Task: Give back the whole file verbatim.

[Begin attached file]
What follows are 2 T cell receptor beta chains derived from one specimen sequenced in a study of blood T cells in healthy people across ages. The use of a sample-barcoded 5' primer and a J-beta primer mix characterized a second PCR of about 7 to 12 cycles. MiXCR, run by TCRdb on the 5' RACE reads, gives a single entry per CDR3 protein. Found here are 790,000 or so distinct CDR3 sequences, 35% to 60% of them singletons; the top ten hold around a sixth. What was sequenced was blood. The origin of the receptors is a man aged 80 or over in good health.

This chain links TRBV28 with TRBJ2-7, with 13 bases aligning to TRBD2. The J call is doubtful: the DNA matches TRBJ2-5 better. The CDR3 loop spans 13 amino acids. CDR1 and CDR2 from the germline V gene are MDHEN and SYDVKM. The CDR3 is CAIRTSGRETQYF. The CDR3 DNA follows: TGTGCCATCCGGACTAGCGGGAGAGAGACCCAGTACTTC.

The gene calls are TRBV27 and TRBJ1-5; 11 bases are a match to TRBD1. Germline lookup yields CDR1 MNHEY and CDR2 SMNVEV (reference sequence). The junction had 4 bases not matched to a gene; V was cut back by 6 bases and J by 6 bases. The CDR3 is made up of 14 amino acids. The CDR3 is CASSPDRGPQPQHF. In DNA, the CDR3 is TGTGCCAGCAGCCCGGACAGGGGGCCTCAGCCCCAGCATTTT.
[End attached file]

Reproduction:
What follows are 2 T cell receptor beta chains derived from one specimen sequenced in a study of blood T cells in healthy people across ages. The use of a sample-barcoded 5' primer and a J-beta primer mix characterized a second PCR of about 7 to 12 cycles. MiXCR, run by TCRdb on the 5' RACE reads, gives a single entry per CDR3 protein. Found here are 790,000 or so distinct CDR3 sequences, 35% to 60% of them singletons; the top ten hold around a sixth. What was sequenced was blood. The origin of the receptors is a man aged 80 or over in good health.

This chain links TRBV28 with TRBJ2-7, with 13 bases aligning to TRBD2. The J call is doubtful: the DNA matches TRBJ2-5 better. The CDR3 loop spans 13 amino acids. CDR1 and CDR2 from the germline V gene are MDHEN and SYDVKM. The CDR3 is CAIRTSGRETQYF. The CDR3 DNA follows: TGTGCCATCCGGACTAGCGGGAGAGAGACCCAGTACTTC.

The gene calls are TRBV27 and TRBJ1-5; 11 bases are a match to TRBD1. Germline lookup yields CDR1 MNHEY and CDR2 SMNVEV (reference sequence). The junction had 4 bases not matched to a gene; V was cut back by 6 bases and J by 6 bases. The CDR3 is made up of 14 amino acids. The CDR3 is CASSPDRGPQPQHF. In DNA, the CDR3 is TGTGCCAGCAGCCCGGACAGGGGGCCTCAGCCCCAGCATTTT.